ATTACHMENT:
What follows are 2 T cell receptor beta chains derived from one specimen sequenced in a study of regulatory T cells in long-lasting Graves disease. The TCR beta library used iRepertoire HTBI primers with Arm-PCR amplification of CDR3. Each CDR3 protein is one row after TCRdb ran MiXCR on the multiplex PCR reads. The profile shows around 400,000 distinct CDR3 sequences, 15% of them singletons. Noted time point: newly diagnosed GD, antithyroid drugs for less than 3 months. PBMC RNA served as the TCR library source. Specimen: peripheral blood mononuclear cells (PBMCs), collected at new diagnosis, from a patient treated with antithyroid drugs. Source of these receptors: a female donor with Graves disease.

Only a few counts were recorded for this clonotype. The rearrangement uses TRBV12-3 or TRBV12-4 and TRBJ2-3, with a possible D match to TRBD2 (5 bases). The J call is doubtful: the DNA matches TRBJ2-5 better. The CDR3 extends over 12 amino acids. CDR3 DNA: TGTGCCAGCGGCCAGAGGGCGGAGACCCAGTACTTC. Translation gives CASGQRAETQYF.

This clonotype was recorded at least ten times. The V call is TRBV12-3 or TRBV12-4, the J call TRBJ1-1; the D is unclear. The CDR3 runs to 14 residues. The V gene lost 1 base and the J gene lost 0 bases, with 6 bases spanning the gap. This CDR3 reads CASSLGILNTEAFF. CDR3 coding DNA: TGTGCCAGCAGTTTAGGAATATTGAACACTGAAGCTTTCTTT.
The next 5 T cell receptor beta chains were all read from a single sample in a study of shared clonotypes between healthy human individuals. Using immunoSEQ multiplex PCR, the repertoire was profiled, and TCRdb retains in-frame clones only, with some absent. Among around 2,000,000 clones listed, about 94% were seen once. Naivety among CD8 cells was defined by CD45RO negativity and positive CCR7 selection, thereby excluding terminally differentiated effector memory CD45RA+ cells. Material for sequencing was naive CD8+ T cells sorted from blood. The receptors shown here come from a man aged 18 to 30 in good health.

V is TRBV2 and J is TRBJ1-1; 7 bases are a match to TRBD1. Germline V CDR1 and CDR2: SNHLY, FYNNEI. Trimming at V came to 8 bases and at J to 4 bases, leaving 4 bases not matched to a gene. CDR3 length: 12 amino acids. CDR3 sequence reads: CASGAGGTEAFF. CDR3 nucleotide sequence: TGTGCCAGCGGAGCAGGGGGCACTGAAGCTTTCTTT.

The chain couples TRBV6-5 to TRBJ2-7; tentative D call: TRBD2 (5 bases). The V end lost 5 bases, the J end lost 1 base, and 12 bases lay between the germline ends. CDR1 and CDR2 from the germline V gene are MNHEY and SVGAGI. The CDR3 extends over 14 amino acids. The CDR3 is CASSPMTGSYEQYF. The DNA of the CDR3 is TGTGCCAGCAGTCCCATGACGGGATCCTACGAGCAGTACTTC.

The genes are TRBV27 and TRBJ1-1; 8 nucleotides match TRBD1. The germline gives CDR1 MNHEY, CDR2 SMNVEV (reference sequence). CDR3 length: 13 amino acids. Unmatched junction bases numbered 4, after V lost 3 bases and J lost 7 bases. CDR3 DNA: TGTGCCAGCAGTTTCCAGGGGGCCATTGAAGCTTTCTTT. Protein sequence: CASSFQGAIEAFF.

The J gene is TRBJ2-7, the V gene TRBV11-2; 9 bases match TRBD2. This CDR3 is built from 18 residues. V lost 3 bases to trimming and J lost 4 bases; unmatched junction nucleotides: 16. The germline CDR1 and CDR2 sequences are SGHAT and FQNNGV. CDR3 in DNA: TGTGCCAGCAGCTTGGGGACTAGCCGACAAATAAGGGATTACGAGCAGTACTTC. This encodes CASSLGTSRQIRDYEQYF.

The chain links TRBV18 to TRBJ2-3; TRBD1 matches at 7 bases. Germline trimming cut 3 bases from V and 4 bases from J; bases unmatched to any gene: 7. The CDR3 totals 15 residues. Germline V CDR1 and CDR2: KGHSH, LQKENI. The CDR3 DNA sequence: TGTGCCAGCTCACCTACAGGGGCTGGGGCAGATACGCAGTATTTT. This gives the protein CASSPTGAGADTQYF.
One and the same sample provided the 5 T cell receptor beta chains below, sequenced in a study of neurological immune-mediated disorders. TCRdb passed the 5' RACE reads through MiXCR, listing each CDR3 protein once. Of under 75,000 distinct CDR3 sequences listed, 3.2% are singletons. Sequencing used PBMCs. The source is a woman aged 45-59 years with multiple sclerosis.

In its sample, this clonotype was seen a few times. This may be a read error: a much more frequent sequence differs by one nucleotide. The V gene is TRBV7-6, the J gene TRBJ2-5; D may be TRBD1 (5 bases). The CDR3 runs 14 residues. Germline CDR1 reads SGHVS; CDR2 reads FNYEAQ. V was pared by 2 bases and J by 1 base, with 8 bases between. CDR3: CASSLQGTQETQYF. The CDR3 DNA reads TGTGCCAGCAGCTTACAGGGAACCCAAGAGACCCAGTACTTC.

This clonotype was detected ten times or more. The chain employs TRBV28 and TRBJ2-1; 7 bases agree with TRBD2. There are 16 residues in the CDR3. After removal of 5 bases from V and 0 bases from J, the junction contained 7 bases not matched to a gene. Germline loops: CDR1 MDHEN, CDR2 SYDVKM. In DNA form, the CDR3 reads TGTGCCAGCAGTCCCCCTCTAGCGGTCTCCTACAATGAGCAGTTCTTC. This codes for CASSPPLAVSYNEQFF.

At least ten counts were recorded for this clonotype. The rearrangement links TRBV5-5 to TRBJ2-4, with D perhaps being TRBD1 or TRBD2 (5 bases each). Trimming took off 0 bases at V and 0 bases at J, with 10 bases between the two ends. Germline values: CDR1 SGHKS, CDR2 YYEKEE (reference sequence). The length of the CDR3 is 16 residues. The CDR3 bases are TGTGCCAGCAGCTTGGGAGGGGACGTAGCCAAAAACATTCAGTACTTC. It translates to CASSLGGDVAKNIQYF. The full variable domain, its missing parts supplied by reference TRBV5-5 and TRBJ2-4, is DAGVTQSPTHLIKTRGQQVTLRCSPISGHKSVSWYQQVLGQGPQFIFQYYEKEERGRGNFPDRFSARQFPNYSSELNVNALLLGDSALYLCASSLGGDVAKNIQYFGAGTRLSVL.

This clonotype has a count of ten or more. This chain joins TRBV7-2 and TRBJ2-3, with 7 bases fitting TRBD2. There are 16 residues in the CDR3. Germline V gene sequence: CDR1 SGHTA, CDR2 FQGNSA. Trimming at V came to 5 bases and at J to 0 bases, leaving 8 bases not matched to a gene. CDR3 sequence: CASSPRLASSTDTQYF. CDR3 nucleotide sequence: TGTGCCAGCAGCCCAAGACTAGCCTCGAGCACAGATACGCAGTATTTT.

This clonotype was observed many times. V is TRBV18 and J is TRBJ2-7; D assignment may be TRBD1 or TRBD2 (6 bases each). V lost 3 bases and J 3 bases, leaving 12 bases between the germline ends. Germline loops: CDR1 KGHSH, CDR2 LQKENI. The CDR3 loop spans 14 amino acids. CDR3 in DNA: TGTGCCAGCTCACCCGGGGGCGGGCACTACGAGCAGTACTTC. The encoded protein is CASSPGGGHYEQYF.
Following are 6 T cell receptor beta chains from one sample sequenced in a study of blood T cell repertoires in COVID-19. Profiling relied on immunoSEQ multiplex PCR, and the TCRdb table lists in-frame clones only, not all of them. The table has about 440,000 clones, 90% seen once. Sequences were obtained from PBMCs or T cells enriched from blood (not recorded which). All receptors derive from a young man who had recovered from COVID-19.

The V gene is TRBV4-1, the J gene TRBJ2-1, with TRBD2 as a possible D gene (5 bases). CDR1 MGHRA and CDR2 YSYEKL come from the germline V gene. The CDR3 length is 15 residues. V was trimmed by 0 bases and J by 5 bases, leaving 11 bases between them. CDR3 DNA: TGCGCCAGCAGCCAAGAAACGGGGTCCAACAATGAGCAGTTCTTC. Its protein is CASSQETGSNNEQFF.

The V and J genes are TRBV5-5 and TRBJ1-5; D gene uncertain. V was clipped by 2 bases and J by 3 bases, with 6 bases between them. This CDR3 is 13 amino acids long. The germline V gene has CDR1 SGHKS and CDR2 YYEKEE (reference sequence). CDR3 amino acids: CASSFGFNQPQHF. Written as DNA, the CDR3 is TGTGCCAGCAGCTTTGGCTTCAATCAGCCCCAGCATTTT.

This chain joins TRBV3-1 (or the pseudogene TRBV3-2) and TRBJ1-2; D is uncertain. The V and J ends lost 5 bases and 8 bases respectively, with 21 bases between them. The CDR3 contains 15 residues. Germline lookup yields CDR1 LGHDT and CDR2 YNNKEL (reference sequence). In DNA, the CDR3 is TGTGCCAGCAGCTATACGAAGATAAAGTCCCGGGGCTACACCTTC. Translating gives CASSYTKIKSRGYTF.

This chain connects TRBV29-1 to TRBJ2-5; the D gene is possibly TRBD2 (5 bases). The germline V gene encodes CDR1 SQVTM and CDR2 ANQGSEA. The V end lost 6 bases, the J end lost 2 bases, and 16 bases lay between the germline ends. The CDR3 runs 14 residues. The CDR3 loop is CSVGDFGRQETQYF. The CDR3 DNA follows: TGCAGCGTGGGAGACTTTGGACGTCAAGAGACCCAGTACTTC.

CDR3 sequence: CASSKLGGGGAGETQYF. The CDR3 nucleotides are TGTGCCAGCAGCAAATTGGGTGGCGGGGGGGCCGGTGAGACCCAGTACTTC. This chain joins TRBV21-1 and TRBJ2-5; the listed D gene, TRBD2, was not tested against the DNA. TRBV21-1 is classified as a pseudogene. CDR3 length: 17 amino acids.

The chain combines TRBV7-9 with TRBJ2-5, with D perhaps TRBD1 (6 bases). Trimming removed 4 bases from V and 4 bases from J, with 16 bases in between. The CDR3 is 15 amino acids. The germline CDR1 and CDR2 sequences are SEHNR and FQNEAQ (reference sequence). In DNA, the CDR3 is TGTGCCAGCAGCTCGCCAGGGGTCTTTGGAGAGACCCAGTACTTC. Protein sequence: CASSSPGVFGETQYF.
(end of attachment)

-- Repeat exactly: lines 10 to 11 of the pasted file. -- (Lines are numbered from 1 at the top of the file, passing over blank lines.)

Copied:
One and the same sample provided the 5 T cell receptor beta chains below, sequenced in a study of neurological immune-mediated disorders. TCRdb passed the 5' RACE reads through MiXCR, listing each CDR3 protein once. Of under 75,000 distinct CDR3 sequences listed, 3.2% are singletons. Sequencing used PBMCs. The source is a woman aged 45-59 years with multiple sclerosis.

In its sample, this clonotype was seen a few times. This may be a read error: a much more frequent sequence differs by one nucleotide. The V gene is TRBV7-6, the J gene TRBJ2-5; D may be TRBD1 (5 bases). The CDR3 runs 14 residues. Germline CDR1 reads SGHVS; CDR2 reads FNYEAQ. V was pared by 2 bases and J by 1 base, with 8 bases between. CDR3: CASSLQGTQETQYF. The CDR3 DNA reads TGTGCCAGCAGCTTACAGGGAACCCAAGAGACCCAGTACTTC.